Mergers and acquisitions

Cuomo proposes state takeover in NYC teacher eval impasse

Appearing with legislative leaders this morning, Gov. Andrew Cuomo announced that he would seek the right to take over teacher evaluation planning in New York City if local negotiations fall through again.

Cuomo said he still hoped Mayor Bloomberg and teachers union president Michael Mulgrew can break their impasse and agree to a deal on their own terms. But the two sides have failed to reach a deal for more than a year, despite mounting financial penalties for the city, and they fiercely defended their positions in back-to-back legislative hearings this week.

Negotiations resumed this week, and Cuomo said he’s planning to “firmly request” they get a deal done.

“If they don’t, then let the state step in and let the state … determine the evaluation process and impose it on the city of New York,” said Cuomo, who was flanked at a press conference by Assembly Speaker Sheldon Silver and Senate leaders Jeff Klein and Dean Skelos.

Cuomo said he would propose a law that would give the State Education Department and the Board of Regents the ability to select and approve a plan for New York City. Cuomo said the city would still be in charge of implementing the plan.

Mulgrew, president of the United Federation of Teachers, said in a statement that he “would prefer a negotiated settlement,” but supported state intervention if talks fail again.

Last year, Cuomo convinced legislators to let him tie state school aid increases to teacher evaluations. Most districts complied with the law and got their evaluation plans in by a Jan. 17 deadline. New York City’s absence, Cuomo said today, was the “notable exception.”

It’s not the first time that a state takeover in evaluation planning was floated. Last year, more than a dozen education reform groups, including StudentsFirst and Democrats for Education Reform, asked Cuomo to give the state authority to adopt a default plan for districts that didn’t have a deal in place by a certain deadline.

Update: The teachers union have also called for this plan in the past. In 2011, when the UFT and the city were at another stalemate on negotiations, Mulgrew wrote a letter to Chancellor Dennis Walcott requesting that the two sides use a binding arbitrator to settle a dispute.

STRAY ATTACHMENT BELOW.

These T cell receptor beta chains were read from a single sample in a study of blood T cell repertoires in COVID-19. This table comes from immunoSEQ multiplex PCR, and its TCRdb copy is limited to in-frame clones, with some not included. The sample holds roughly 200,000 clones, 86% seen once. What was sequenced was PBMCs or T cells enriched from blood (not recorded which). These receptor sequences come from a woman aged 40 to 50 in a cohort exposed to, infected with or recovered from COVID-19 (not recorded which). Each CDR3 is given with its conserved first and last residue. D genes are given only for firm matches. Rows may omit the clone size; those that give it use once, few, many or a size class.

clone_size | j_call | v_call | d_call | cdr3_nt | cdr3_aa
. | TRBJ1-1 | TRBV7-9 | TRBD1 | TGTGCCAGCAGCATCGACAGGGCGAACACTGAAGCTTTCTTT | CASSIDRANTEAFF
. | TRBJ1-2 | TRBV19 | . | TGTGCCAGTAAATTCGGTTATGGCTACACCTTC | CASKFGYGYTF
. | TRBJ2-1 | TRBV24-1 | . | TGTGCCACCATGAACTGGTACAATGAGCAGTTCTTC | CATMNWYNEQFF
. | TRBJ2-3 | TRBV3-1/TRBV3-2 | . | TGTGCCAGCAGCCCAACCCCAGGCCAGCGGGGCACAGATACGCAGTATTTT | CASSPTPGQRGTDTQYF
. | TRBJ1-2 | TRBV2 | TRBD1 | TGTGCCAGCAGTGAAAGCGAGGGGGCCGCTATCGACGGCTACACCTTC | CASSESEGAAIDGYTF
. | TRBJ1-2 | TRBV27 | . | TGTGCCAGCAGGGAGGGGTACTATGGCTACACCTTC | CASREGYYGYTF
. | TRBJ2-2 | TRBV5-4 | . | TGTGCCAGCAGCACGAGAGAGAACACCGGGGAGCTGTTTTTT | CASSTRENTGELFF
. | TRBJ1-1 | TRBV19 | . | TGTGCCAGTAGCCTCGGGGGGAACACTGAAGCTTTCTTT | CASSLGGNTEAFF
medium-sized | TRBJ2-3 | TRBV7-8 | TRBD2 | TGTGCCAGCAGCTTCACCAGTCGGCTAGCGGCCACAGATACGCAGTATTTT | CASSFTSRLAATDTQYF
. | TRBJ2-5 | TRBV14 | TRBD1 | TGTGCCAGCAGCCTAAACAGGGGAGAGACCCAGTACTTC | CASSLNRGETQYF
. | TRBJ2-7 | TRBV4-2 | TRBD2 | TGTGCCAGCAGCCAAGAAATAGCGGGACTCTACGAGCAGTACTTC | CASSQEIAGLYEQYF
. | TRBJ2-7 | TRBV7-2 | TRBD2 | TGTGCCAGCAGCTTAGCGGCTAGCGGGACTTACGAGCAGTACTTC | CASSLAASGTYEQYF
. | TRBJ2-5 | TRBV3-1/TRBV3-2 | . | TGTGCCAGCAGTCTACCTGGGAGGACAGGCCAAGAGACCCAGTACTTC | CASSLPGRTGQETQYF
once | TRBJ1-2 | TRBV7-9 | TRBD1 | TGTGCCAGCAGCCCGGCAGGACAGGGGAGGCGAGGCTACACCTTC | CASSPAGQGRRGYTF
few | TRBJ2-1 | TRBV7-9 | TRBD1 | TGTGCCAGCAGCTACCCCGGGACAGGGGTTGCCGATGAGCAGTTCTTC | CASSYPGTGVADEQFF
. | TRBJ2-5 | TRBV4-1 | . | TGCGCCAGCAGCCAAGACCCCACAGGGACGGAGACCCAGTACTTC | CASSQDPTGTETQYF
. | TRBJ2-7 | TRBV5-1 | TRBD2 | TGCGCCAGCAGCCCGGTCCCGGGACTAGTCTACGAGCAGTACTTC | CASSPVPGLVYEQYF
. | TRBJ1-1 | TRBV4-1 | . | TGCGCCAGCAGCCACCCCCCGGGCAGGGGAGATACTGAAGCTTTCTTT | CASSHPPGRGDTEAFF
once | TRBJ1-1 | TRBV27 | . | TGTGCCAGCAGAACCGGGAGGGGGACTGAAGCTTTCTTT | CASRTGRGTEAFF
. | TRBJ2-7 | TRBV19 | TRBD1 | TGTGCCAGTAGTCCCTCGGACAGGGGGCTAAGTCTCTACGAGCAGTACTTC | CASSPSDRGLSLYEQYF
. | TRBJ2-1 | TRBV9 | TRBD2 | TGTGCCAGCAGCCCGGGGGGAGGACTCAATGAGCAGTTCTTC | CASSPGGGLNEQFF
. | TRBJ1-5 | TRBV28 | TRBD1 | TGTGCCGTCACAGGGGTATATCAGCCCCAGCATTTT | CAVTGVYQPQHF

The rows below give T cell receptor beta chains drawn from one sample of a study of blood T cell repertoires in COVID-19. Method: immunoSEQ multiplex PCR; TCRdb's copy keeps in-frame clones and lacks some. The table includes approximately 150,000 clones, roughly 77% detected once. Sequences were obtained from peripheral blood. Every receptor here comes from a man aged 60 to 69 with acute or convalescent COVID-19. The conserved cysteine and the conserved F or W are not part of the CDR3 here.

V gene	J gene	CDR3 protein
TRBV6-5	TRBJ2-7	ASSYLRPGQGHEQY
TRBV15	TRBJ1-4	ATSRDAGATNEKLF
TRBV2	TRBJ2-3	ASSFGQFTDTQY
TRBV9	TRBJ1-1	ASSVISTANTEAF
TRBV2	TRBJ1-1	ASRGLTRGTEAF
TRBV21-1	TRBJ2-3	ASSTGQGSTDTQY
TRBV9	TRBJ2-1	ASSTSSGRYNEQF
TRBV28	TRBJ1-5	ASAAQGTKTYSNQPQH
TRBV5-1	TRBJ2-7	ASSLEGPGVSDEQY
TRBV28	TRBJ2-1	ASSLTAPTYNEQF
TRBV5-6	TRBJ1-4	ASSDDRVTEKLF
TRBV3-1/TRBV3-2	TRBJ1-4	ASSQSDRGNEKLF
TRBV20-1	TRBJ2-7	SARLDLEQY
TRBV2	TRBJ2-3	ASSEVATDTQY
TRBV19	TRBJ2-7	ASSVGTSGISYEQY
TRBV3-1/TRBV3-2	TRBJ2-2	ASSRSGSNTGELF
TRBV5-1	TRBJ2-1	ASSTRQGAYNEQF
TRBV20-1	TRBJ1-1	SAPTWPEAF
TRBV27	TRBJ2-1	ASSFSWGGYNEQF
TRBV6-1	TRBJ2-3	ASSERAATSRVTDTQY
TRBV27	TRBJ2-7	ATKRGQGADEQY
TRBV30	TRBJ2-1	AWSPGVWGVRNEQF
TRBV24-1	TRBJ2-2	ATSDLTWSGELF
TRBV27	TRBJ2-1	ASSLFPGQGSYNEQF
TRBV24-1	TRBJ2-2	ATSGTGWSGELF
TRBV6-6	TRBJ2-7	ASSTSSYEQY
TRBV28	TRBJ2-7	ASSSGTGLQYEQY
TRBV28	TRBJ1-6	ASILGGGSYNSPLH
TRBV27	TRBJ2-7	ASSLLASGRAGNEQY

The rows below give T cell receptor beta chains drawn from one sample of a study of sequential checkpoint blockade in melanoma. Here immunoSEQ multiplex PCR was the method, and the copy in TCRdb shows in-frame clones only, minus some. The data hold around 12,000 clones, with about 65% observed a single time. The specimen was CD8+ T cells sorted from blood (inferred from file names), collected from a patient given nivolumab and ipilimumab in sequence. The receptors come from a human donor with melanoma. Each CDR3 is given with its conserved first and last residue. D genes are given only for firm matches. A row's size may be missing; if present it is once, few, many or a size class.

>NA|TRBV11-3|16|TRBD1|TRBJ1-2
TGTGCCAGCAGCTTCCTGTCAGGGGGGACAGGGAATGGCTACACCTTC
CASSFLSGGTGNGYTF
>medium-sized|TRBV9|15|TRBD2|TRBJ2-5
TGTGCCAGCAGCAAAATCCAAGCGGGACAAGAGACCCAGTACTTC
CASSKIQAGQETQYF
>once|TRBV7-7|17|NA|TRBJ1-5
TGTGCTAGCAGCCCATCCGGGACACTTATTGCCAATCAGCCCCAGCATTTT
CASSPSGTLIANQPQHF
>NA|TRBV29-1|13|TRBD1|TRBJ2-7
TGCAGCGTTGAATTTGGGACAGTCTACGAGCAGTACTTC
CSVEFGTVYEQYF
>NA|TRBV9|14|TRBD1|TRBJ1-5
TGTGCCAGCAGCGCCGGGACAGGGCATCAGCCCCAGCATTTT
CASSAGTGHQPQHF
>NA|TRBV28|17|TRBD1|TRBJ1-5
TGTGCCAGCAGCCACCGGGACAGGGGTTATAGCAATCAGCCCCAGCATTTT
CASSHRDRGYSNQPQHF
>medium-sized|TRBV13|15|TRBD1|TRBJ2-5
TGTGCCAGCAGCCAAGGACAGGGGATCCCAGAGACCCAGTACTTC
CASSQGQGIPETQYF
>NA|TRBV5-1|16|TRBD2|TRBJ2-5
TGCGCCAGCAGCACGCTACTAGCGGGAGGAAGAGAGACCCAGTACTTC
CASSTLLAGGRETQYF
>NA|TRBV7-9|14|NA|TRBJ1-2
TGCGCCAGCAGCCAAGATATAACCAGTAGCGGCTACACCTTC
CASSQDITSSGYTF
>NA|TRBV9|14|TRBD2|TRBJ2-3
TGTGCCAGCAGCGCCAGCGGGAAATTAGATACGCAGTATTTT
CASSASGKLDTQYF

More recently, groups that have spent months lobbying locally for a deal have given up hope and called on Cuomo’s intervention.

“We don’t have the right local leadership to come to a deal,” Jonathan Schleifer, executive director of Educators 4 Excellence, said this week. “If the governor wants a meaningful evaluation system, he’s going to have to get more involved.”

New York City is already down $240 million in state aid this year, because of the missed Jan. 17 deadline. The gap will result in steep cuts to the Department of Education’s central and school budgets, Bloomberg said yesterday.

Bloomberg is asking the legislature to restore that funding and he has some support in the Assembly from Silver, and Brooklyn Assemblyman James Brennan, who proposed legislation to revoke the penalty.

Still, Cuomo said today he’s standing his ground. “They missed the deadline. A deadline is a deadline.”

Today, top legislators signaled that they are inclined to fulfill Cuomo’s teacher evaluation wishes again this year.

Klein and Silver, two New York City Democrats, said they supported the effort to prevent further cuts to school budgets.

“I think that it’s appropriate to put in place a system … to make sure our children don’t lose the resources that those $250 million will provide,” Silver said.

“We can’t have have another situation where the union and the mayor can’t agree and our children suffer because of it,” said Klein, who heads a breakaway Democrat coalition of lawmakers in the Senate.

Skelos, the Republican leader who shares power in the senate with Klein, was less committal in his remarks.

“I agree with the governor that the deadline has passed and hopefully the two sides will come together prospectively,” Skelos said.

race in the classroom

‘Do you see me?’ Success Academy theater teacher gives fourth-graders a voice on police violence